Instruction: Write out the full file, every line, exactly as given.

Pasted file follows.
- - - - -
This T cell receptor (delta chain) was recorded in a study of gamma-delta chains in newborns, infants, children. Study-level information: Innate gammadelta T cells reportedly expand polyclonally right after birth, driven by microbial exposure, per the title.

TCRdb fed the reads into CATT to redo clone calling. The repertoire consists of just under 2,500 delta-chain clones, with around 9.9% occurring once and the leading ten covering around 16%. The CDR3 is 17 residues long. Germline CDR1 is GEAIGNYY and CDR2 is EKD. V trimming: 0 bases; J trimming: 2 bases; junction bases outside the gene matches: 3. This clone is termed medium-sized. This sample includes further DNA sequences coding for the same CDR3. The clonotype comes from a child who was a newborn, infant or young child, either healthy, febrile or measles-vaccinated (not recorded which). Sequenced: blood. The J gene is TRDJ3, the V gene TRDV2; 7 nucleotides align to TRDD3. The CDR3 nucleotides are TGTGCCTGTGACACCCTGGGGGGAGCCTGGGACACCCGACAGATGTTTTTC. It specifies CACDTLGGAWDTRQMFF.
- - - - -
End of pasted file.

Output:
This T cell receptor (delta chain) was recorded in a study of gamma-delta chains in newborns, infants, children. Study-level information: Innate gammadelta T cells reportedly expand polyclonally right after birth, driven by microbial exposure, per the title.

TCRdb fed the reads into CATT to redo clone calling. The repertoire consists of just under 2,500 delta-chain clones, with around 9.9% occurring once and the leading ten covering around 16%. The CDR3 is 17 residues long. Germline CDR1 is GEAIGNYY and CDR2 is EKD. V trimming: 0 bases; J trimming: 2 bases; junction bases outside the gene matches: 3. This clone is termed medium-sized. This sample includes further DNA sequences coding for the same CDR3. The clonotype comes from a child who was a newborn, infant or young child, either healthy, febrile or measles-vaccinated (not recorded which). Sequenced: blood. The J gene is TRDJ3, the V gene TRDV2; 7 nucleotides align to TRDD3. The CDR3 nucleotides are TGTGCCTGTGACACCCTGGGGGGAGCCTGGGACACCCGACAGATGTTTTTC. It specifies CACDTLGGAWDTRQMFF.